Later in Matthew’s story, a rich man says he wants to follow Jesus, claiming to have kept all the commandments, including the summary commandment, “Love your neighbor as yourself.” But when Jesus tells the rich man to store up treasure in Heaven and to sell all he has, give to the poor, and follow Jesus, the man turns and walks away.
Why? He could not stand to part from his great wealth (19:16-22). Apparently the rich man stored up treasure on earth, which prevented him from prioritizing the justice of the kingdom.
As the Gospel story reaches its climax at the crucifixion, we hear echoes of Jesus’ teaching that those who endure persecution for the sake of justice are blessed. Jesus’ expansion on this Beatitude defines persecution as not only violence against a person’s body but verbal abuse: reviling speech, and speaking all kind of evil falsely against another (Matthew 5:11). Jesus suffers this sort of abuse while hanging on the cross.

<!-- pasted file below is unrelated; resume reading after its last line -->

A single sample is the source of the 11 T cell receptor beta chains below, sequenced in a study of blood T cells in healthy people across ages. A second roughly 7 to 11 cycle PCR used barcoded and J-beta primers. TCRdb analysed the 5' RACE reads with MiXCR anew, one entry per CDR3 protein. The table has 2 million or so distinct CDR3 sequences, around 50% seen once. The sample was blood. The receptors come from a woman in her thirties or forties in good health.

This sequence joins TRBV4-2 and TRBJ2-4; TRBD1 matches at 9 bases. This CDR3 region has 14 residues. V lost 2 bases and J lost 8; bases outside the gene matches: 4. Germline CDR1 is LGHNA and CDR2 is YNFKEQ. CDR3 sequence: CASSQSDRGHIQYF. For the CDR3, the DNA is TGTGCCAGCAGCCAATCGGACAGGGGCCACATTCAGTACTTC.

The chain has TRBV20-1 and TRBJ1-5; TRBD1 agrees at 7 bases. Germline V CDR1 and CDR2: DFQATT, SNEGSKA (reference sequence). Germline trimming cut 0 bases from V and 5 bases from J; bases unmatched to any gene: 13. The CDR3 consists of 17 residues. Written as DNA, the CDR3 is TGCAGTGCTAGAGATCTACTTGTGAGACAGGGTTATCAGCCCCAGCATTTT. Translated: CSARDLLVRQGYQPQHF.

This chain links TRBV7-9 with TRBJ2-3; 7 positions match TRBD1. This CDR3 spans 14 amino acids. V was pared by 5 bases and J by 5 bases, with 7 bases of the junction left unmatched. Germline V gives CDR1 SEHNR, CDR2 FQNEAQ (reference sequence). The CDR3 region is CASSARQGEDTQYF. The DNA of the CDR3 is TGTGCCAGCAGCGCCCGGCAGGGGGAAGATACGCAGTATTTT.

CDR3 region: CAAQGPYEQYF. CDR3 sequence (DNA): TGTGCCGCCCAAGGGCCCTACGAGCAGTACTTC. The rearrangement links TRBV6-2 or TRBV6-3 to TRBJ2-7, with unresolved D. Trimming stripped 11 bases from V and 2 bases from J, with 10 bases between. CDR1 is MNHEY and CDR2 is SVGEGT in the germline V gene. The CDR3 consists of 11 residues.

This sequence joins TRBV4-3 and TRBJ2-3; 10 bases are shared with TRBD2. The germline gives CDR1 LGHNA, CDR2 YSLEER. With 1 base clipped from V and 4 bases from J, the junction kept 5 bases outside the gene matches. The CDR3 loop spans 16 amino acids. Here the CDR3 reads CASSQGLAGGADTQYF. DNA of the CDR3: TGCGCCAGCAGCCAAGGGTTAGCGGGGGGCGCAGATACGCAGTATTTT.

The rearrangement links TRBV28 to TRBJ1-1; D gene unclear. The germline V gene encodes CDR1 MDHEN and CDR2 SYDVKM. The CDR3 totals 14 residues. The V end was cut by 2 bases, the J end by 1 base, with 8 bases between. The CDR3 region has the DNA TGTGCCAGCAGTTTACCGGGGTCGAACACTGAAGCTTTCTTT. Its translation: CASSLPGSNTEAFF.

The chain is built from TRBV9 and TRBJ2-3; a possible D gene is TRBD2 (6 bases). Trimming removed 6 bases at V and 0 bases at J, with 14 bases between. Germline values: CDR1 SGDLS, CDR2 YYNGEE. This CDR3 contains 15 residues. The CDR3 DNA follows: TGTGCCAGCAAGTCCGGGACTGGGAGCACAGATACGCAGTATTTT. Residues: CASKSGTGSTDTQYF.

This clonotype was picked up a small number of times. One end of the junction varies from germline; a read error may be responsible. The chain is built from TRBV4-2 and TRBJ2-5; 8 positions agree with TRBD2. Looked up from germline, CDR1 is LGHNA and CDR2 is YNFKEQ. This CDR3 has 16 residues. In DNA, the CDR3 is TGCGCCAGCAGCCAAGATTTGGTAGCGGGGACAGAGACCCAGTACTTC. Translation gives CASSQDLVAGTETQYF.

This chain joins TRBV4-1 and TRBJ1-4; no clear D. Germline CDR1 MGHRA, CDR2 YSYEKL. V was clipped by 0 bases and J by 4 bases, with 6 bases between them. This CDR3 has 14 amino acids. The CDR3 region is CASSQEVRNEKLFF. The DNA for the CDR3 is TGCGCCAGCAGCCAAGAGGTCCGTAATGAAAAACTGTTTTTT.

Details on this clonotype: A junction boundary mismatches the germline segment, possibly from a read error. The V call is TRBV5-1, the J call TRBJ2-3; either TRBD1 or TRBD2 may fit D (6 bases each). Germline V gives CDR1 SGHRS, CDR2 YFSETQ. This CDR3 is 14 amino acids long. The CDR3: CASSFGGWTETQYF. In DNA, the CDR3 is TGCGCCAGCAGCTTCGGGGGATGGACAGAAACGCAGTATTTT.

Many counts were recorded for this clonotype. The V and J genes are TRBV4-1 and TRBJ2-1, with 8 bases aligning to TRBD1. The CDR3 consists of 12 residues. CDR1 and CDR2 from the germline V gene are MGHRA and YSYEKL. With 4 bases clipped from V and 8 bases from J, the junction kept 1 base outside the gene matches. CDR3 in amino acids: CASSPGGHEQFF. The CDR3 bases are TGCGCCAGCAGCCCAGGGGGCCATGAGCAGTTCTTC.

Ironically the chief priests, elders, and teachers of the law mock Jesus for the good Jesus did in his ministry saying, “He saved others but he cannot save himself.”
Notice that when the Gospel speaks of Jesus “saving” others, this salvation does not refer to salvation from sin. Instead, Jesus saves the disciples from the winds and waves of the storm on the Sea of Galilee (8:25). Jesus saved the woman from the constant bleeding that plagued her body for 12 years (9:20-22). Jesus saves the disciples from the threat of drowning in the sea (14:30). Jesus used his power to perform miracles and save those threatened and suffering, by performing acts of justice, shall we say. But Jesus’ acts of justice earn him the derision of the religious leaders even as he suffers the horrific crucifixion.
Disciples Value Justice